Montreal designer Yana is probably going to end up single-handedly saving the world from an environmental crisis. One visit to her Etsy store, Supayana, shows not only the adorable shirts and dresses she makes from vintage clothes and fabrics, but that she tries to remain environmentally conscious in all aspects of her life, like recycling whenever possible and biking to the post office, ensuring that those who buy from her store are supporting an earth-friendly way of life.
How did you first get started with making and selling clothes?
I started making clothing the same way as lots of people. Starting with doll clothes, and then experimenting with real people clothes; I wanted something really unique and fun. As a high school student I couldn’t afford designer clothes, so I just learned how to make my own. The clothes I made in high school were pretty hilarious and terrible… but I got better with practice. When I was in university I started selling my handmade clothing on eBay. At the time it was a way of paying for my textbooks and having extra spending money. I was studying speech pathology, not fashion, but I knew deep down inside that I wanted to design clothing for a living. A few years later, it became a self-sustaining business, so after I graduated, I decided to do fashion full-time. It’s been amazing ever since, and I am so lucky to make a living doing what I love.
Do you prefer designing in Montreal or New York? What are the differences?
Selling online allows me to live and work anywhere, providing there’s an internet connection and a post office! I moved to Montreal two years ago from Brooklyn, NY, and I love it here. I do miss NY from time to time, but my life here feels so luxurious in comparison! Now that I’ve had a little taste, it’s pretty hard to go back. I’m also much more relaxed since I’ve moved to Montreal. Maybe a little too relaxed! I find myself smiling at strangers in the subway when I go back to NY, and I think it freaks them out.
Fashion-wise, I think Montrealers have more interesting vintage/second-hand style, and New Yorkers tend to dress in trendier designer clothing. Probably because Montrealers have access to amazing vintage and second-hand clothing, and New Yorkers have more independent boutiques to choose from.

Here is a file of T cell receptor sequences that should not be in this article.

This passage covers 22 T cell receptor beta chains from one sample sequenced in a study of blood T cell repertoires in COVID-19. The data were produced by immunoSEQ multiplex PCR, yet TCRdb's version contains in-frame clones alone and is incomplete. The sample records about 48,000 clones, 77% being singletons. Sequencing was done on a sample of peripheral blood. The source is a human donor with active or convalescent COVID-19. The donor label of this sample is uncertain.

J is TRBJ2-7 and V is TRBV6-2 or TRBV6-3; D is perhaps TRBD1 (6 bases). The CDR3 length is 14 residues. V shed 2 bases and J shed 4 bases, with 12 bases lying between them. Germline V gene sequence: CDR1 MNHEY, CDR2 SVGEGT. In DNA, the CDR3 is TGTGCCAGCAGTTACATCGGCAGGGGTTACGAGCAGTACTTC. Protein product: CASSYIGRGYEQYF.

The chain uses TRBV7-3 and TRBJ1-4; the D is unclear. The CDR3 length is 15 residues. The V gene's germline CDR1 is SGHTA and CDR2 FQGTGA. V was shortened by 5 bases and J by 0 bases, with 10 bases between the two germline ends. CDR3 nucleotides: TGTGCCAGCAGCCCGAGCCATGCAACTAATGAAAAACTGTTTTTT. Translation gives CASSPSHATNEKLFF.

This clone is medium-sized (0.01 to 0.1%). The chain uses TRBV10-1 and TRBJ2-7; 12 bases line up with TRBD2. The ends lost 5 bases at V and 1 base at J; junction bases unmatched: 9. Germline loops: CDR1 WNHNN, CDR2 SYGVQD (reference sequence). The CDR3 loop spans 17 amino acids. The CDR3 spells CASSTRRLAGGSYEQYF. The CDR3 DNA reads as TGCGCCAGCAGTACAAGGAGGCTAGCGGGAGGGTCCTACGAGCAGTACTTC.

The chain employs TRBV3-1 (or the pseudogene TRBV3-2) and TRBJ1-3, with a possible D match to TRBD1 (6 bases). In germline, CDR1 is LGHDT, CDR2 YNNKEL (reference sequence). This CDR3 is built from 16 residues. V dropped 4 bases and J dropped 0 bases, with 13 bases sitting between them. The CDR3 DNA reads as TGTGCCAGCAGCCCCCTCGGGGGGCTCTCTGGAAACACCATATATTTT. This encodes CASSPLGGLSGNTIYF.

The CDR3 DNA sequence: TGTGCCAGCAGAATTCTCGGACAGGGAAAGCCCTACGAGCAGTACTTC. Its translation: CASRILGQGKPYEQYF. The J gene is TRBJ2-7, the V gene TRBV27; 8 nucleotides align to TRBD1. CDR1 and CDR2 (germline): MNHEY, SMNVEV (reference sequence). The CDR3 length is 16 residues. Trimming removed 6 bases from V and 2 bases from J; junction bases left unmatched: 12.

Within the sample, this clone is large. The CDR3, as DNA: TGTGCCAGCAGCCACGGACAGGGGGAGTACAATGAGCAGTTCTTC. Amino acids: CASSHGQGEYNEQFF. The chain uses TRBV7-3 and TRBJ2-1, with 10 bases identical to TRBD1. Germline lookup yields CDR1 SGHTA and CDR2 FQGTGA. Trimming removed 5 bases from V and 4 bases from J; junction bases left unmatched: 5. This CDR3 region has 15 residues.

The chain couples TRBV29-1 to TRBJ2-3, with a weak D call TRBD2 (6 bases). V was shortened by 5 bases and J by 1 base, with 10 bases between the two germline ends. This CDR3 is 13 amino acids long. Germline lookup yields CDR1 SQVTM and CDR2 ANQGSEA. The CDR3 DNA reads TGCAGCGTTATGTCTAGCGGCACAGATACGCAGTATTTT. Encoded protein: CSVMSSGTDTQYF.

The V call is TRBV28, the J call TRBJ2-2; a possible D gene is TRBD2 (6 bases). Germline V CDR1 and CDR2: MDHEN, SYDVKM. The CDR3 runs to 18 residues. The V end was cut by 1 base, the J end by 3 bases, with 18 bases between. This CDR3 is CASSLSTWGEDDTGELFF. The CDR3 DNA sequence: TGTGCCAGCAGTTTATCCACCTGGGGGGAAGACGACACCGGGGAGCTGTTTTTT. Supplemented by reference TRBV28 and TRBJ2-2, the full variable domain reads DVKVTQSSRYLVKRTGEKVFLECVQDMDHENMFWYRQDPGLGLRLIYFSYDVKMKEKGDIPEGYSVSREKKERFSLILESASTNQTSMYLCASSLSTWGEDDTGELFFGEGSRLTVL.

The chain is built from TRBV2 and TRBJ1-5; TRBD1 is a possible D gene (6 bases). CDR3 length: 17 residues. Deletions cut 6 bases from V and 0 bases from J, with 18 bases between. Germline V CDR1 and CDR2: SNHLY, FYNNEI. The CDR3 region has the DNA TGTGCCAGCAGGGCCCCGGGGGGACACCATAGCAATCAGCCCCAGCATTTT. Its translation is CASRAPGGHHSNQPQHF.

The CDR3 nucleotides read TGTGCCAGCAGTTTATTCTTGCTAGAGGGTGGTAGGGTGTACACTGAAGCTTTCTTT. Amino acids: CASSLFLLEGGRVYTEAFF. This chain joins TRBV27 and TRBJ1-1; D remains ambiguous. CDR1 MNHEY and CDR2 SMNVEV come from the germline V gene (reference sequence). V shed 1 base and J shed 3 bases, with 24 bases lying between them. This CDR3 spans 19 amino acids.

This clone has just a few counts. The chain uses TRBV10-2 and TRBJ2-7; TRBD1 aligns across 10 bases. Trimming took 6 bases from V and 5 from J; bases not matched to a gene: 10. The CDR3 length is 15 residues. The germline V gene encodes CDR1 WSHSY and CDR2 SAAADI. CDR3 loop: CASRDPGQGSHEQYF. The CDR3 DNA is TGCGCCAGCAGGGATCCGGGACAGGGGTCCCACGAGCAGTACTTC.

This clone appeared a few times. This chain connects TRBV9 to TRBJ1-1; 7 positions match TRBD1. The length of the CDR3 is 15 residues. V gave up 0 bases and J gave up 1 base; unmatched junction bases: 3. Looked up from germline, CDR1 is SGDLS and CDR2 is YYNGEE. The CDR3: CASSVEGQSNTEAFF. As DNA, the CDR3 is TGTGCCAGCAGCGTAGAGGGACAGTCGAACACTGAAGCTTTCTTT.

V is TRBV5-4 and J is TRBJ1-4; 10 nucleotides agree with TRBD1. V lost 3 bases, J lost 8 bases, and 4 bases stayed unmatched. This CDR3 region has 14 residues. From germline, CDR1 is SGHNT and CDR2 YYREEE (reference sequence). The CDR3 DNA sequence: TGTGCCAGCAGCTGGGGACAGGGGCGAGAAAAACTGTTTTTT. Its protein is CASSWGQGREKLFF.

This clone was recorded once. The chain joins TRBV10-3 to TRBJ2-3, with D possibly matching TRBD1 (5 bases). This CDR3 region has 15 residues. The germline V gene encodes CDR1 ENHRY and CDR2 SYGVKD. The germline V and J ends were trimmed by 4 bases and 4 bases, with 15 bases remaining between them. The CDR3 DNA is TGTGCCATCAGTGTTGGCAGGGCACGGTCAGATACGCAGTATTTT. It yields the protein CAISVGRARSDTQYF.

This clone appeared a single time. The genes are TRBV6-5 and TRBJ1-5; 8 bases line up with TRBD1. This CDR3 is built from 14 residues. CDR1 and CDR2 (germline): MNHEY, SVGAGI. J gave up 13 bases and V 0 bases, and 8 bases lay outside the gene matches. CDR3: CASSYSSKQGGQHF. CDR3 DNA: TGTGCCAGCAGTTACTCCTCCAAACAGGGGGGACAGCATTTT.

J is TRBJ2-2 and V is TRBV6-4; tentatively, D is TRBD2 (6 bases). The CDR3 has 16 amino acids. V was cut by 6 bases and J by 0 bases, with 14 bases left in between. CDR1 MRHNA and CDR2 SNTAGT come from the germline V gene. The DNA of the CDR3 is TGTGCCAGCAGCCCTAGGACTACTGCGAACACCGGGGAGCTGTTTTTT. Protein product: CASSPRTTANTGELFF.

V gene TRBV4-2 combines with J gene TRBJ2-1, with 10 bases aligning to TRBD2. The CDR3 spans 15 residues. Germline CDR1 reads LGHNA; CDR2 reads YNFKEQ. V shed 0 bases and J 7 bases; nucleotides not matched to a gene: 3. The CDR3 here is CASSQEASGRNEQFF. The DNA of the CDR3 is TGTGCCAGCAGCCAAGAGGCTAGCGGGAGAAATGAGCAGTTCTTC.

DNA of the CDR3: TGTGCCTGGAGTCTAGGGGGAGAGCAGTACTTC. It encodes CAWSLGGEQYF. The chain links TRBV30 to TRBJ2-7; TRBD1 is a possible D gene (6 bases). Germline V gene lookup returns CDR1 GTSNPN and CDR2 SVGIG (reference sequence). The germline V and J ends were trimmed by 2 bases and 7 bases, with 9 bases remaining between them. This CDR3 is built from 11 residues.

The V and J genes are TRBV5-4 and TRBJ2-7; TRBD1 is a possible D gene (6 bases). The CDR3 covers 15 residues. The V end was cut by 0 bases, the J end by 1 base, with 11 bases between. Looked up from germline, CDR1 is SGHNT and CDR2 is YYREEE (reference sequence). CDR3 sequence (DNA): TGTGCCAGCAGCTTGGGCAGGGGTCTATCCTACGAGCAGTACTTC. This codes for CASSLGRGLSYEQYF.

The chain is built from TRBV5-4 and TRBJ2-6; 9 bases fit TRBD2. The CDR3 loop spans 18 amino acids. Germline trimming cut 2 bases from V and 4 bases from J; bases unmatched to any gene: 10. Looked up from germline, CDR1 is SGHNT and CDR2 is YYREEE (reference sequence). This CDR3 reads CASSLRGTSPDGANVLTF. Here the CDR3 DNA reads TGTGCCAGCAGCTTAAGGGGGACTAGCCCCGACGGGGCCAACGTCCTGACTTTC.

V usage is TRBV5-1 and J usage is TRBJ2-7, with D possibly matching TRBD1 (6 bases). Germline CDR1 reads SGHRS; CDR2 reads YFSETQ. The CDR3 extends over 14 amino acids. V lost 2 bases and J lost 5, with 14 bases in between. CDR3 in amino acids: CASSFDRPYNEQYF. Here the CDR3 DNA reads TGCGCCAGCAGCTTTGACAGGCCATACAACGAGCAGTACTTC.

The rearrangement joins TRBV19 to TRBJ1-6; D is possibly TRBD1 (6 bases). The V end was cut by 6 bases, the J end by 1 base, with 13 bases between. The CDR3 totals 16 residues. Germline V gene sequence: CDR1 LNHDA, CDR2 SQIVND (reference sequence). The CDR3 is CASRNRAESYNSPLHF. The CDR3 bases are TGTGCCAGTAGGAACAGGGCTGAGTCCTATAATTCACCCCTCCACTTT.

How do you feel about the “going green” trend that so many fashion magazines have been going on about lately?
I welcome this trend with open arms! It’s about time this idea has spread into the mass media. There is, however, the problem of “greenwashing” (making a product seem eco-friendly when it actually isn’t). For example, I saw these “eco-friendly” sweaters at a popular department store in Montreal, and then when I checked the fiber content, it was like 90% acrylic and 10% bamboo. Ten percent? Woop-di-doo! Or how certain products claim to be “eco” and they’re packaged in two layers of plastic and a glossy coated cardboard box. Read the fine print and find out if whatever you are purchasing is as “green” as it claims. It’s not fair for companies to do this, especially when people are trying to make the right choice.
Do you feel that there is a tight-knit community of sellers on Etsy? How do you find it useful to your business?
Yes, definitely! Well, it just so happens that most of my real-life friends sell on Etsy as well. It’s useful to be friends with other sellers because you can help each other out with finding new retail locations, getting advice about your shop, just getting good business advice in general.
- interview by Anna Fitz
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